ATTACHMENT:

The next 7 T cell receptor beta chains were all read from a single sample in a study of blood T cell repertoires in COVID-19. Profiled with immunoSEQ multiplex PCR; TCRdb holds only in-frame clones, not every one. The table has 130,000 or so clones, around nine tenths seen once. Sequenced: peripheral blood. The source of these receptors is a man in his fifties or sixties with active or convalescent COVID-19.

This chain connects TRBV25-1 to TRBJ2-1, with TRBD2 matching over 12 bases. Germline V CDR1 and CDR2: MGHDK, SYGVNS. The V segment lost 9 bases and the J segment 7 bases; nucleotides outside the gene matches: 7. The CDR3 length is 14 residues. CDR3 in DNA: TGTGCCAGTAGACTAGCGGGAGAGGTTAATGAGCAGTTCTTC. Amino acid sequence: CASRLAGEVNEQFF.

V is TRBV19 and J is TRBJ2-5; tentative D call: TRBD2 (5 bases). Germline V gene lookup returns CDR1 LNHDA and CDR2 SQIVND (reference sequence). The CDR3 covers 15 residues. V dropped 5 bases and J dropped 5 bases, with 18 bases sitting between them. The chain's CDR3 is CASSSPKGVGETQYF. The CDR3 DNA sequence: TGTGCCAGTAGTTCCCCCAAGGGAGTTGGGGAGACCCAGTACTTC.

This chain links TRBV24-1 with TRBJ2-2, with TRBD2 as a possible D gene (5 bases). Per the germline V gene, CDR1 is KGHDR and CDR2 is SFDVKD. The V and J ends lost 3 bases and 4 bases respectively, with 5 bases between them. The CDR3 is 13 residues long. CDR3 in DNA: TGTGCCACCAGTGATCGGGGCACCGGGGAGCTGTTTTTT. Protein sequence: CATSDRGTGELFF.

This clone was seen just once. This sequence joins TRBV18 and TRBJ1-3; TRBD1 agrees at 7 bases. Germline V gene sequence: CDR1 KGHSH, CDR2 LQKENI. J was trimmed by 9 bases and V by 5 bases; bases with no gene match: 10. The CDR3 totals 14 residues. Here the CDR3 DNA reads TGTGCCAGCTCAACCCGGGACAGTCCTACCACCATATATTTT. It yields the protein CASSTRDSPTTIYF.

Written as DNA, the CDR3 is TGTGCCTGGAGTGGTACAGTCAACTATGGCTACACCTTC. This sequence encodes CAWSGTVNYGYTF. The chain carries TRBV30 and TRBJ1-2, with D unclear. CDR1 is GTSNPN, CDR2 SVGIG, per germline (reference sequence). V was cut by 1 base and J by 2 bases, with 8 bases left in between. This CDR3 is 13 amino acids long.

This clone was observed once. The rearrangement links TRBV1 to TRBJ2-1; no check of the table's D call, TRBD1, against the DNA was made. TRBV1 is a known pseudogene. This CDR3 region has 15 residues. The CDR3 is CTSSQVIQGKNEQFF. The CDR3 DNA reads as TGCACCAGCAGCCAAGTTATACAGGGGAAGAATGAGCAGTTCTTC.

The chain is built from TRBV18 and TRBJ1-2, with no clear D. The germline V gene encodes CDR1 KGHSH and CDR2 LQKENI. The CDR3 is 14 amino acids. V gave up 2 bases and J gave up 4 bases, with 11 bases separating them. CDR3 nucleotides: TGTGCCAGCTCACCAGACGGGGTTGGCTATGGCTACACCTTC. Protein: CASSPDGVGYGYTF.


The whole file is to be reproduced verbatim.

The next 7 T cell receptor beta chains were all read from a single sample in a study of blood T cell repertoires in COVID-19. Profiled with immunoSEQ multiplex PCR; TCRdb holds only in-frame clones, not every one. The table has 130,000 or so clones, around nine tenths seen once. Sequenced: peripheral blood. The source of these receptors is a man in his fifties or sixties with active or convalescent COVID-19.

This chain connects TRBV25-1 to TRBJ2-1, with TRBD2 matching over 12 bases. Germline V CDR1 and CDR2: MGHDK, SYGVNS. The V segment lost 9 bases and the J segment 7 bases; nucleotides outside the gene matches: 7. The CDR3 length is 14 residues. CDR3 in DNA: TGTGCCAGTAGACTAGCGGGAGAGGTTAATGAGCAGTTCTTC. Amino acid sequence: CASRLAGEVNEQFF.

V is TRBV19 and J is TRBJ2-5; tentative D call: TRBD2 (5 bases). Germline V gene lookup returns CDR1 LNHDA and CDR2 SQIVND (reference sequence). The CDR3 covers 15 residues. V dropped 5 bases and J dropped 5 bases, with 18 bases sitting between them. The chain's CDR3 is CASSSPKGVGETQYF. The CDR3 DNA sequence: TGTGCCAGTAGTTCCCCCAAGGGAGTTGGGGAGACCCAGTACTTC.

This chain links TRBV24-1 with TRBJ2-2, with TRBD2 as a possible D gene (5 bases). Per the germline V gene, CDR1 is KGHDR and CDR2 is SFDVKD. The V and J ends lost 3 bases and 4 bases respectively, with 5 bases between them. The CDR3 is 13 residues long. CDR3 in DNA: TGTGCCACCAGTGATCGGGGCACCGGGGAGCTGTTTTTT. Protein sequence: CATSDRGTGELFF.

This clone was seen just once. This sequence joins TRBV18 and TRBJ1-3; TRBD1 agrees at 7 bases. Germline V gene sequence: CDR1 KGHSH, CDR2 LQKENI. J was trimmed by 9 bases and V by 5 bases; bases with no gene match: 10. The CDR3 totals 14 residues. Here the CDR3 DNA reads TGTGCCAGCTCAACCCGGGACAGTCCTACCACCATATATTTT. It yields the protein CASSTRDSPTTIYF.

Written as DNA, the CDR3 is TGTGCCTGGAGTGGTACAGTCAACTATGGCTACACCTTC. This sequence encodes CAWSGTVNYGYTF. The chain carries TRBV30 and TRBJ1-2, with D unclear. CDR1 is GTSNPN, CDR2 SVGIG, per germline (reference sequence). V was cut by 1 base and J by 2 bases, with 8 bases left in between. This CDR3 is 13 amino acids long.

This clone was observed once. The rearrangement links TRBV1 to TRBJ2-1; no check of the table's D call, TRBD1, against the DNA was made. TRBV1 is a known pseudogene. This CDR3 region has 15 residues. The CDR3 is CTSSQVIQGKNEQFF. The CDR3 DNA reads as TGCACCAGCAGCCAAGTTATACAGGGGAAGAATGAGCAGTTCTTC.

The chain is built from TRBV18 and TRBJ1-2, with no clear D. The germline V gene encodes CDR1 KGHSH and CDR2 LQKENI. The CDR3 is 14 amino acids. V gave up 2 bases and J gave up 4 bases, with 11 bases separating them. CDR3 nucleotides: TGTGCCAGCTCACCAGACGGGGTTGGCTATGGCTACACCTTC. Protein: CASSPDGVGYGYTF.